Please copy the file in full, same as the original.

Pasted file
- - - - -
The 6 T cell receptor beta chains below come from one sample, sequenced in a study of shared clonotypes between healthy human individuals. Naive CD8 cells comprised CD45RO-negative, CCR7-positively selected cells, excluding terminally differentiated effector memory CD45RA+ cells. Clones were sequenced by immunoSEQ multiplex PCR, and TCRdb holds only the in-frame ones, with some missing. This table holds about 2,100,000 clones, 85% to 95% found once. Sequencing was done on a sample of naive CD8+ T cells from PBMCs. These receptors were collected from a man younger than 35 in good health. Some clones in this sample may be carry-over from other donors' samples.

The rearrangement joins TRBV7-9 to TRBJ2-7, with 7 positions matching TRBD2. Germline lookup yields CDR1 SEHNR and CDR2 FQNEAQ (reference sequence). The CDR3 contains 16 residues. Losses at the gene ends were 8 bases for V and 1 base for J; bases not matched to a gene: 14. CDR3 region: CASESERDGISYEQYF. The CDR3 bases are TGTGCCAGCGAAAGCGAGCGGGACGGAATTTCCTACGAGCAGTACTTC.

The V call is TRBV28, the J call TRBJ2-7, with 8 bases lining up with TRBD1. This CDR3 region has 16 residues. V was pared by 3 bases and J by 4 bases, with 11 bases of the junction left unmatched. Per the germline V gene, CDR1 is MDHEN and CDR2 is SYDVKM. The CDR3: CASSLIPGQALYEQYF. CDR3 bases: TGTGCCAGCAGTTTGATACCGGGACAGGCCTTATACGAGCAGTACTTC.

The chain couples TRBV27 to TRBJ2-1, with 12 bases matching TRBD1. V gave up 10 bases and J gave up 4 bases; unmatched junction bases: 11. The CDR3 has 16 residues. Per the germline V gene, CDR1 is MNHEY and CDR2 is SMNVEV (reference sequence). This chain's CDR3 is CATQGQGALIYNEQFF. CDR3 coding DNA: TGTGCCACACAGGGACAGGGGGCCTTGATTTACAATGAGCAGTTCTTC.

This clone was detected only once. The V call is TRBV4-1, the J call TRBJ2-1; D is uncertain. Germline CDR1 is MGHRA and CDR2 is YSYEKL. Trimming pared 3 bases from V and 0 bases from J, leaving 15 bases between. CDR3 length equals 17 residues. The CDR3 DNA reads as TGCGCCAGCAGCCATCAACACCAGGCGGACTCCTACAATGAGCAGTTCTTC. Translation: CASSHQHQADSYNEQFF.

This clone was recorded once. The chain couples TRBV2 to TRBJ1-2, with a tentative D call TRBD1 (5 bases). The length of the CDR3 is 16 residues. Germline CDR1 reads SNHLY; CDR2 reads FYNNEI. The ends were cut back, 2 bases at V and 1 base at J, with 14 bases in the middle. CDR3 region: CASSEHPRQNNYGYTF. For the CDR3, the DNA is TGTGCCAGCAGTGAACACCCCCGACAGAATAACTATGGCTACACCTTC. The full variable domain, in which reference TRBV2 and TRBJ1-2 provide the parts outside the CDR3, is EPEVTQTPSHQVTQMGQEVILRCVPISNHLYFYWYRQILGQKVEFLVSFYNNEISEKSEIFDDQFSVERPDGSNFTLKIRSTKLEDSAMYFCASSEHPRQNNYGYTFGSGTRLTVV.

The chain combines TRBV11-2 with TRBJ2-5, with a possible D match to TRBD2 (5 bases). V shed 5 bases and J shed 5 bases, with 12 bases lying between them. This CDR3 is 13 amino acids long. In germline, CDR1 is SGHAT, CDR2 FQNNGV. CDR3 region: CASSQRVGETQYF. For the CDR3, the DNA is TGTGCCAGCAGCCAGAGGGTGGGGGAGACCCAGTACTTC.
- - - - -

The 6 T cell receptor beta chains below come from one sample, sequenced in a study of shared clonotypes between healthy human individuals. Naive CD8 cells comprised CD45RO-negative, CCR7-positively selected cells, excluding terminally differentiated effector memory CD45RA+ cells. Clones were sequenced by immunoSEQ multiplex PCR, and TCRdb holds only the in-frame ones, with some missing. This table holds about 2,100,000 clones, 85% to 95% found once. Sequencing was done on a sample of naive CD8+ T cells from PBMCs. These receptors were collected from a man younger than 35 in good health. Some clones in this sample may be carry-over from other donors' samples.

The rearrangement joins TRBV7-9 to TRBJ2-7, with 7 positions matching TRBD2. Germline lookup yields CDR1 SEHNR and CDR2 FQNEAQ (reference sequence). The CDR3 contains 16 residues. Losses at the gene ends were 8 bases for V and 1 base for J; bases not matched to a gene: 14. CDR3 region: CASESERDGISYEQYF. The CDR3 bases are TGTGCCAGCGAAAGCGAGCGGGACGGAATTTCCTACGAGCAGTACTTC.

The V call is TRBV28, the J call TRBJ2-7, with 8 bases lining up with TRBD1. This CDR3 region has 16 residues. V was pared by 3 bases and J by 4 bases, with 11 bases of the junction left unmatched. Per the germline V gene, CDR1 is MDHEN and CDR2 is SYDVKM. The CDR3: CASSLIPGQALYEQYF. CDR3 bases: TGTGCCAGCAGTTTGATACCGGGACAGGCCTTATACGAGCAGTACTTC.

The chain couples TRBV27 to TRBJ2-1, with 12 bases matching TRBD1. V gave up 10 bases and J gave up 4 bases; unmatched junction bases: 11. The CDR3 has 16 residues. Per the germline V gene, CDR1 is MNHEY and CDR2 is SMNVEV (reference sequence). This chain's CDR3 is CATQGQGALIYNEQFF. CDR3 coding DNA: TGTGCCACACAGGGACAGGGGGCCTTGATTTACAATGAGCAGTTCTTC.

This clone was detected only once. The V call is TRBV4-1, the J call TRBJ2-1; D is uncertain. Germline CDR1 is MGHRA and CDR2 is YSYEKL. Trimming pared 3 bases from V and 0 bases from J, leaving 15 bases between. CDR3 length equals 17 residues. The CDR3 DNA reads as TGCGCCAGCAGCCATCAACACCAGGCGGACTCCTACAATGAGCAGTTCTTC. Translation: CASSHQHQADSYNEQFF.

This clone was recorded once. The chain couples TRBV2 to TRBJ1-2, with a tentative D call TRBD1 (5 bases). The length of the CDR3 is 16 residues. Germline CDR1 reads SNHLY; CDR2 reads FYNNEI. The ends were cut back, 2 bases at V and 1 base at J, with 14 bases in the middle. CDR3 region: CASSEHPRQNNYGYTF. For the CDR3, the DNA is TGTGCCAGCAGTGAACACCCCCGACAGAATAACTATGGCTACACCTTC. The full variable domain, in which reference TRBV2 and TRBJ1-2 provide the parts outside the CDR3, is EPEVTQTPSHQVTQMGQEVILRCVPISNHLYFYWYRQILGQKVEFLVSFYNNEISEKSEIFDDQFSVERPDGSNFTLKIRSTKLEDSAMYFCASSEHPRQNNYGYTFGSGTRLTVV.

The chain combines TRBV11-2 with TRBJ2-5, with a possible D match to TRBD2 (5 bases). V shed 5 bases and J shed 5 bases, with 12 bases lying between them. This CDR3 is 13 amino acids long. In germline, CDR1 is SGHAT, CDR2 FQNNGV. CDR3 region: CASSQRVGETQYF. For the CDR3, the DNA is TGTGCCAGCAGCCAGAGGGTGGGGGAGACCCAGTACTTC.